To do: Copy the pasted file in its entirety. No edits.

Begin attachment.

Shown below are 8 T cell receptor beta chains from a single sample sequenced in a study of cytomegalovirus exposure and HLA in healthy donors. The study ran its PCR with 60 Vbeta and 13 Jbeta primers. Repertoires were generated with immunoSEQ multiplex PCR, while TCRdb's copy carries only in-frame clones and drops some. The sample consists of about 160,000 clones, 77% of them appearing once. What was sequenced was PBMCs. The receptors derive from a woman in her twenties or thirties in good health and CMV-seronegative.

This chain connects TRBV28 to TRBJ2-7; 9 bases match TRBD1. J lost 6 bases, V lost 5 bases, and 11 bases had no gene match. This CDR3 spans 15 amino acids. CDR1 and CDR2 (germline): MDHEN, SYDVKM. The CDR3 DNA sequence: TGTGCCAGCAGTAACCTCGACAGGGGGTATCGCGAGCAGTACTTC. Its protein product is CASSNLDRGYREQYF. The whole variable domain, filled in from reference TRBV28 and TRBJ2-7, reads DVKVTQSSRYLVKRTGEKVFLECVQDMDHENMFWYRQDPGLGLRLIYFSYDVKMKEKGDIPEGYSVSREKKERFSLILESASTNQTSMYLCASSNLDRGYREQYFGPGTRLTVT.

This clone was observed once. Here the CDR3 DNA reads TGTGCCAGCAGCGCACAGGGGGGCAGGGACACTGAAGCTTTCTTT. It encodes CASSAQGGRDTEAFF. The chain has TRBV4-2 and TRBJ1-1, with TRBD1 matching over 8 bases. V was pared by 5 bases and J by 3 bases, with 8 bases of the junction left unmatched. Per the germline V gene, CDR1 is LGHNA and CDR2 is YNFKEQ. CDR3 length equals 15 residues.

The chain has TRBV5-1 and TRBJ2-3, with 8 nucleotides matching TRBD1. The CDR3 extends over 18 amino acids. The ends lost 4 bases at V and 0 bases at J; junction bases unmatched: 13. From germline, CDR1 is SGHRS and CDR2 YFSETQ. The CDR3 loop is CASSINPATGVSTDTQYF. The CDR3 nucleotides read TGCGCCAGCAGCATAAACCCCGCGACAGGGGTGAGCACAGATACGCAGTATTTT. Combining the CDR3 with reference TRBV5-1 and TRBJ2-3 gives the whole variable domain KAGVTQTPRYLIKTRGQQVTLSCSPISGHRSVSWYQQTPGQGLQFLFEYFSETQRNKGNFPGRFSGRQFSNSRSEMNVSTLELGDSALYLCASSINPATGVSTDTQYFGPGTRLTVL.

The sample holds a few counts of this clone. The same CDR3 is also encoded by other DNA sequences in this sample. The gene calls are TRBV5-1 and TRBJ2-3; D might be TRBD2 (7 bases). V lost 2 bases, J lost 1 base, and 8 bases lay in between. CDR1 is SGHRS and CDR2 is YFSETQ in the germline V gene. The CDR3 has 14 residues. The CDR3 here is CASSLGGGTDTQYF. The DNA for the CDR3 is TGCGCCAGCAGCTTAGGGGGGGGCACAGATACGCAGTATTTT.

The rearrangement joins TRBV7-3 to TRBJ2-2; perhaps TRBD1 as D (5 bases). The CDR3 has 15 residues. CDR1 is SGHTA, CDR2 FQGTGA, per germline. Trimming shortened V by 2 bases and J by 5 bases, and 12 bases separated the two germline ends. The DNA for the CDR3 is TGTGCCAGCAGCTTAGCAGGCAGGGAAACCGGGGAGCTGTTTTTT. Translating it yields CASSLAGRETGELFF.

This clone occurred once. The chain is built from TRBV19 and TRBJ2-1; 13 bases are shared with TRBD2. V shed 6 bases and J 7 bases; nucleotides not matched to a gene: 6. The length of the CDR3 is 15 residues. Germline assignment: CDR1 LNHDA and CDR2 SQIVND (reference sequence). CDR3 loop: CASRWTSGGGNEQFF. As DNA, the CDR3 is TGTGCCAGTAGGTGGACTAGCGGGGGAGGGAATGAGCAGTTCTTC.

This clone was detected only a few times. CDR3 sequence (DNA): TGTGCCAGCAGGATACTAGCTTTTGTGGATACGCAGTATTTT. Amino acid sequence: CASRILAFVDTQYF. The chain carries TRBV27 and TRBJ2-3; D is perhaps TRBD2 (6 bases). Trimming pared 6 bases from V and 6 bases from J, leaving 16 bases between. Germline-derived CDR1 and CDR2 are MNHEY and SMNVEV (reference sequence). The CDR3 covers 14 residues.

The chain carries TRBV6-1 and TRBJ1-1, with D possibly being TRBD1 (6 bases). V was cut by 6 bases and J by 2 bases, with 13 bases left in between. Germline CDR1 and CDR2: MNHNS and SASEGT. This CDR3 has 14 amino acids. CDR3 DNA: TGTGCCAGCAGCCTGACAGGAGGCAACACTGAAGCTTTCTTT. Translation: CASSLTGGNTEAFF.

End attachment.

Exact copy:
Shown below are 8 T cell receptor beta chains from a single sample sequenced in a study of cytomegalovirus exposure and HLA in healthy donors. The study ran its PCR with 60 Vbeta and 13 Jbeta primers. Repertoires were generated with immunoSEQ multiplex PCR, while TCRdb's copy carries only in-frame clones and drops some. The sample consists of about 160,000 clones, 77% of them appearing once. What was sequenced was PBMCs. The receptors derive from a woman in her twenties or thirties in good health and CMV-seronegative.

This chain connects TRBV28 to TRBJ2-7; 9 bases match TRBD1. J lost 6 bases, V lost 5 bases, and 11 bases had no gene match. This CDR3 spans 15 amino acids. CDR1 and CDR2 (germline): MDHEN, SYDVKM. The CDR3 DNA sequence: TGTGCCAGCAGTAACCTCGACAGGGGGTATCGCGAGCAGTACTTC. Its protein product is CASSNLDRGYREQYF. The whole variable domain, filled in from reference TRBV28 and TRBJ2-7, reads DVKVTQSSRYLVKRTGEKVFLECVQDMDHENMFWYRQDPGLGLRLIYFSYDVKMKEKGDIPEGYSVSREKKERFSLILESASTNQTSMYLCASSNLDRGYREQYFGPGTRLTVT.

This clone was observed once. Here the CDR3 DNA reads TGTGCCAGCAGCGCACAGGGGGGCAGGGACACTGAAGCTTTCTTT. It encodes CASSAQGGRDTEAFF. The chain has TRBV4-2 and TRBJ1-1, with TRBD1 matching over 8 bases. V was pared by 5 bases and J by 3 bases, with 8 bases of the junction left unmatched. Per the germline V gene, CDR1 is LGHNA and CDR2 is YNFKEQ. CDR3 length equals 15 residues.

The chain has TRBV5-1 and TRBJ2-3, with 8 nucleotides matching TRBD1. The CDR3 extends over 18 amino acids. The ends lost 4 bases at V and 0 bases at J; junction bases unmatched: 13. From germline, CDR1 is SGHRS and CDR2 YFSETQ. The CDR3 loop is CASSINPATGVSTDTQYF. The CDR3 nucleotides read TGCGCCAGCAGCATAAACCCCGCGACAGGGGTGAGCACAGATACGCAGTATTTT. Combining the CDR3 with reference TRBV5-1 and TRBJ2-3 gives the whole variable domain KAGVTQTPRYLIKTRGQQVTLSCSPISGHRSVSWYQQTPGQGLQFLFEYFSETQRNKGNFPGRFSGRQFSNSRSEMNVSTLELGDSALYLCASSINPATGVSTDTQYFGPGTRLTVL.

The sample holds a few counts of this clone. The same CDR3 is also encoded by other DNA sequences in this sample. The gene calls are TRBV5-1 and TRBJ2-3; D might be TRBD2 (7 bases). V lost 2 bases, J lost 1 base, and 8 bases lay in between. CDR1 is SGHRS and CDR2 is YFSETQ in the germline V gene. The CDR3 has 14 residues. The CDR3 here is CASSLGGGTDTQYF. The DNA for the CDR3 is TGCGCCAGCAGCTTAGGGGGGGGCACAGATACGCAGTATTTT.

The rearrangement joins TRBV7-3 to TRBJ2-2; perhaps TRBD1 as D (5 bases). The CDR3 has 15 residues. CDR1 is SGHTA, CDR2 FQGTGA, per germline. Trimming shortened V by 2 bases and J by 5 bases, and 12 bases separated the two germline ends. The DNA for the CDR3 is TGTGCCAGCAGCTTAGCAGGCAGGGAAACCGGGGAGCTGTTTTTT. Translating it yields CASSLAGRETGELFF.

This clone occurred once. The chain is built from TRBV19 and TRBJ2-1; 13 bases are shared with TRBD2. V shed 6 bases and J 7 bases; nucleotides not matched to a gene: 6. The length of the CDR3 is 15 residues. Germline assignment: CDR1 LNHDA and CDR2 SQIVND (reference sequence). CDR3 loop: CASRWTSGGGNEQFF. As DNA, the CDR3 is TGTGCCAGTAGGTGGACTAGCGGGGGAGGGAATGAGCAGTTCTTC.

This clone was detected only a few times. CDR3 sequence (DNA): TGTGCCAGCAGGATACTAGCTTTTGTGGATACGCAGTATTTT. Amino acid sequence: CASRILAFVDTQYF. The chain carries TRBV27 and TRBJ2-3; D is perhaps TRBD2 (6 bases). Trimming pared 6 bases from V and 6 bases from J, leaving 16 bases between. Germline-derived CDR1 and CDR2 are MNHEY and SMNVEV (reference sequence). The CDR3 covers 14 residues.

The chain carries TRBV6-1 and TRBJ1-1, with D possibly being TRBD1 (6 bases). V was cut by 6 bases and J by 2 bases, with 13 bases left in between. Germline CDR1 and CDR2: MNHNS and SASEGT. This CDR3 has 14 amino acids. CDR3 DNA: TGTGCCAGCAGCCTGACAGGAGGCAACACTGAAGCTTTCTTT. Translation: CASSLTGGNTEAFF.